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I assume it will be harmful to the baby if a woman smokes while pregnant. How about the situation where the woman smokes, gets pregnant and then stops? Does the smoking in the period until the pregnancy affect the baby? How long before a pregnancy does a woman need to quit smoking in order to insulate the baby from the negative effects of smoking?

  • I guess there are a lot of articles on the internet, which actually refer to scientific journals. – Ooker Oct 1 '15 at 14:28
  • You might be interested in this related question about smoking during pregnancy. – michaelpri Oct 1 '15 at 23:49
  • @michaelpri I saw the question before posting, but I am specifically interested in the period up to the pregnancy. Nevertheless, thank you. – Alex Popov Oct 3 '15 at 12:48
  • In your subject and one part of your question you ask about quitting smoking before pregnancy, in another part you ask about stopping after finding out about the pregnancy. My sources say it makes no difference (see my answer), but those are still different questions – YviDe Oct 18 '15 at 9:51
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While most studies appear to be on women who quit during pregnancy, I found a study that compared pregnancy outcomes in women who never smoked, quit smoking before pregnancy, quit smoking in early pregnancy, and those that smoked during pregnancy. It found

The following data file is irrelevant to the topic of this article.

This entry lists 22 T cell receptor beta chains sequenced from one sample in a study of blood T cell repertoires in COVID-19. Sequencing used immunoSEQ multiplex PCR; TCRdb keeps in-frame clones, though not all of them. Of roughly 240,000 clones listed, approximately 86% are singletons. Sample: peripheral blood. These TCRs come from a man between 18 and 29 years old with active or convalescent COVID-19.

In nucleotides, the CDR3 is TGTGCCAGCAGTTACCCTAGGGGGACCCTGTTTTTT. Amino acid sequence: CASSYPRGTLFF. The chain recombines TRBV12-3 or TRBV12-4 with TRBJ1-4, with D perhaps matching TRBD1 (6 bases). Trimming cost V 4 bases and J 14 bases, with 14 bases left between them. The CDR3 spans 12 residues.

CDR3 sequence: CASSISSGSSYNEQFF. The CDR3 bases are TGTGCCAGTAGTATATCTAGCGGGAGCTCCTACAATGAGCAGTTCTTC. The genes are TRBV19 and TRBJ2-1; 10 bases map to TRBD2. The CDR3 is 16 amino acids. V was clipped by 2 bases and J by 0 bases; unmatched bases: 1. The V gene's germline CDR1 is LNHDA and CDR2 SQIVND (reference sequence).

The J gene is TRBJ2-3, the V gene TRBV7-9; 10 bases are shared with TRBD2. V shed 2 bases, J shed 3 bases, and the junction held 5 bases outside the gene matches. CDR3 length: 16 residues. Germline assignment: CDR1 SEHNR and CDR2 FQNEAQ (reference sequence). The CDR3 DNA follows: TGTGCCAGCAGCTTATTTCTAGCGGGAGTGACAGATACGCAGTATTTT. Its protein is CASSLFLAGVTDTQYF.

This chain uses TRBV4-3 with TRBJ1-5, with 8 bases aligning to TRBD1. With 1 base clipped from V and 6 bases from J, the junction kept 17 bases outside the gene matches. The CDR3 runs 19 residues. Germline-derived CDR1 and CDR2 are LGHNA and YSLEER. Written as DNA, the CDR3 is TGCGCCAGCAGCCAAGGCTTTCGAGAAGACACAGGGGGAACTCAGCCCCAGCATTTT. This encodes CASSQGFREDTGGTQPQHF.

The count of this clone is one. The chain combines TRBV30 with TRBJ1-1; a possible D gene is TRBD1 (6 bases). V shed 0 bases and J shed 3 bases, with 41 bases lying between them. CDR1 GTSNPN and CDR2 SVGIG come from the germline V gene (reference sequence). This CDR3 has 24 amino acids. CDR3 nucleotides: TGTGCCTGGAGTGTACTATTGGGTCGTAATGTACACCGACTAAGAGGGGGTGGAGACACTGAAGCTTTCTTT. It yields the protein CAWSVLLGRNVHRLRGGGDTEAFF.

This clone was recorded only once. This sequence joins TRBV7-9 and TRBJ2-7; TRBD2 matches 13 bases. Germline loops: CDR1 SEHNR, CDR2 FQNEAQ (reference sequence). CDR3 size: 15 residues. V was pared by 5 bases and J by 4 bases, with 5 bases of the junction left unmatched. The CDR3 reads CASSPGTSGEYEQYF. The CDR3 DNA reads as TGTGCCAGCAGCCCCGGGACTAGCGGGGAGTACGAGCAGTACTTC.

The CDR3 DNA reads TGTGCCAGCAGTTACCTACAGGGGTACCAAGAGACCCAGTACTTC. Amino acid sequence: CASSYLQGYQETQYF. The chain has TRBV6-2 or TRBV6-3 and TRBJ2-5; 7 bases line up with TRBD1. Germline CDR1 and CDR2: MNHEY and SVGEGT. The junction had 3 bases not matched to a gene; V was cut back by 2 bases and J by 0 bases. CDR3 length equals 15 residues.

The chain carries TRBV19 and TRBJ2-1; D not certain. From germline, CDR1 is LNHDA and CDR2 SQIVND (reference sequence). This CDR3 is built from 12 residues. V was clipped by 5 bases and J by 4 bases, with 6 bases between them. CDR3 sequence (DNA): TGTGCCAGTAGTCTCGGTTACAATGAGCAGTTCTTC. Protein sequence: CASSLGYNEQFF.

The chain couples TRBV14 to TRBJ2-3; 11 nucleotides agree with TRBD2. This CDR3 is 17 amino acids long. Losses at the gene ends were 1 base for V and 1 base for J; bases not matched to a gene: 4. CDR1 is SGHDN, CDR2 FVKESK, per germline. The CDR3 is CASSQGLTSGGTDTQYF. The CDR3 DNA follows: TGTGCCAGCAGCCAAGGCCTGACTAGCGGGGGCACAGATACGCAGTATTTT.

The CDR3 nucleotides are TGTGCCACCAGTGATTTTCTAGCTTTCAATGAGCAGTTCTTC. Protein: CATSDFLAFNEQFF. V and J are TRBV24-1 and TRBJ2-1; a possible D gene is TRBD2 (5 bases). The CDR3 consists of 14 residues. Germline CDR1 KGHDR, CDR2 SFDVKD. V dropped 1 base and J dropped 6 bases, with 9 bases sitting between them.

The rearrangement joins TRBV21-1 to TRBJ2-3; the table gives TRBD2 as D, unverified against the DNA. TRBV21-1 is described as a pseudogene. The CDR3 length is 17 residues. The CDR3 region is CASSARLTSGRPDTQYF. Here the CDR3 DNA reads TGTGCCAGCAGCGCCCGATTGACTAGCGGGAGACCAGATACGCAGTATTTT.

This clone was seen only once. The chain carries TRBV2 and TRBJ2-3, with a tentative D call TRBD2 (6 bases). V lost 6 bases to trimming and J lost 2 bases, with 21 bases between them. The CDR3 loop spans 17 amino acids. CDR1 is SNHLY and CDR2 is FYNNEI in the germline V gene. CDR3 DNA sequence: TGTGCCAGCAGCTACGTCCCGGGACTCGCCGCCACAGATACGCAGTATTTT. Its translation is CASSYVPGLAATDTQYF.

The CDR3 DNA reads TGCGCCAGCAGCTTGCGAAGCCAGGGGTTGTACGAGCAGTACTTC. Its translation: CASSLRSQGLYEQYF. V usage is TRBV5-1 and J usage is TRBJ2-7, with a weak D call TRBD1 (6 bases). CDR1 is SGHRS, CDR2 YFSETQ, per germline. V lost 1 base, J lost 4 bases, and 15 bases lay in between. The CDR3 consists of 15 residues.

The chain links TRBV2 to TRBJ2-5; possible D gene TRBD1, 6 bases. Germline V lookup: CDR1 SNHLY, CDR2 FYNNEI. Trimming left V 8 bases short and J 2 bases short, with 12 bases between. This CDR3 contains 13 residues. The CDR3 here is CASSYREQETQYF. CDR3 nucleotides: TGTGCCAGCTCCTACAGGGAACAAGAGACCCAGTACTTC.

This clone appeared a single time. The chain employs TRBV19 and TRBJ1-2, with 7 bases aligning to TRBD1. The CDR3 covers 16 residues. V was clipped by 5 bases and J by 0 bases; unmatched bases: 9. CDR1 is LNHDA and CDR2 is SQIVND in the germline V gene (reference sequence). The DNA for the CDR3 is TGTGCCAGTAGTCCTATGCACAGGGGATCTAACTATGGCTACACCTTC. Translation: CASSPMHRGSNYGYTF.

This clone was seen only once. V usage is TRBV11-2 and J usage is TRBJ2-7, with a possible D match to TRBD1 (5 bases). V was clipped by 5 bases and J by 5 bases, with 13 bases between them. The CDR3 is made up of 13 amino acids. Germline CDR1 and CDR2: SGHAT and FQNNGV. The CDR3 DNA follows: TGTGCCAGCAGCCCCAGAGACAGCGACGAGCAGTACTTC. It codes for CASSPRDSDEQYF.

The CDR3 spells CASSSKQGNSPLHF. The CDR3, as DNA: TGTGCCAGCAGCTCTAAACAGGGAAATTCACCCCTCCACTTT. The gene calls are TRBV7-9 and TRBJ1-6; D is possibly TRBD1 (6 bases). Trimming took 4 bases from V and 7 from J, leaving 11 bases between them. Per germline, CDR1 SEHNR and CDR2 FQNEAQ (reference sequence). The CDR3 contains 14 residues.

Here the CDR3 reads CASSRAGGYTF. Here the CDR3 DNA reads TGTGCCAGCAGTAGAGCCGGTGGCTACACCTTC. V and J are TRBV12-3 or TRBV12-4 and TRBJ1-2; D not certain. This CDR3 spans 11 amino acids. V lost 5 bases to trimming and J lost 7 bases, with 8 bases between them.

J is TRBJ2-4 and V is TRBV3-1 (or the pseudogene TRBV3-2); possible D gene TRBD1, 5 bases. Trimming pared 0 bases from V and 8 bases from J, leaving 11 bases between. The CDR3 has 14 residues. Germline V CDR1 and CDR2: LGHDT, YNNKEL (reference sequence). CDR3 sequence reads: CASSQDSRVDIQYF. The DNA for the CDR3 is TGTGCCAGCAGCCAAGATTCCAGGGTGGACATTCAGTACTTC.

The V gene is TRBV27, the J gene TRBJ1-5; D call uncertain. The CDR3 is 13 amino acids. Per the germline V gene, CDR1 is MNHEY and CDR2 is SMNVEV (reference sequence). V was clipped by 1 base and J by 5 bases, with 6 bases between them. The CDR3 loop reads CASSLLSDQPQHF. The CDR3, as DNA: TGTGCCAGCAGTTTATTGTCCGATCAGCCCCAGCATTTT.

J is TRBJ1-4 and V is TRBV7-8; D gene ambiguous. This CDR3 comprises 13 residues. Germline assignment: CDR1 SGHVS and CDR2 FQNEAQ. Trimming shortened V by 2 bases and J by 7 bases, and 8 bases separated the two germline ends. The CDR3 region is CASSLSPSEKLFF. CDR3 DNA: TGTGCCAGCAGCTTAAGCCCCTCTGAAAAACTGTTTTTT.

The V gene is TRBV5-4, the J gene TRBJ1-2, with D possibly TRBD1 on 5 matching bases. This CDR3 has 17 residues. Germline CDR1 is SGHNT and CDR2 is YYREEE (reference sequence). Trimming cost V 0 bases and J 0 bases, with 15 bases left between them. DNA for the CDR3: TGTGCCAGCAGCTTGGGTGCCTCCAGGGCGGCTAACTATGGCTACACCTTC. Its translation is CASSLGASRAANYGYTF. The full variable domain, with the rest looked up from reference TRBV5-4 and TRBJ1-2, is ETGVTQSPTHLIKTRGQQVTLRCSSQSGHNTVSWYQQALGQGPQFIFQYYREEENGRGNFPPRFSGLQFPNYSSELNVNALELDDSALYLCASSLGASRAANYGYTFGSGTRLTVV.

maternal smoking cessation before or during early pregnancy appears to result in appropriate fetal and childhood growth

The whole study Active and passive maternal smoking during pregnancy and the risks of low birthweight and preterm birth: the Generation R Study is available on the internet and I recommend reading it in full and also looking at the references. The differences in birth weight between the babies born to women who quit before and during early pregnancy were not significant.

Another study in 7000 women in the Netherlands also found no difference between women who didn't smoke and women who quit before 18 weeks of pregnancy.

For all active smoking categories in early pregnancy, quitting smoking was associated with a higher birthweight than continuing to smoke. Tendencies towards smaller non-significant beneficial effects on mean birthweight were found for reducing the number of cigarettes without quitting completely. This study shows that active and passive smoking in late pregnancy are associated with adverse effects on weight and gestational age at birth. Smoking in early pregnancy only, seems not to affect fetal growth adversely.

Active and passive maternal smoking during pregnancy and the risks of low birthweight and preterm birth: the Generation R Study

Note that for all of these studies, just reducing the number of cigarettes per day is counted as continuing to smoke.

  • This is a very good answer, thank you. – Alex Popov Oct 18 '15 at 18:42

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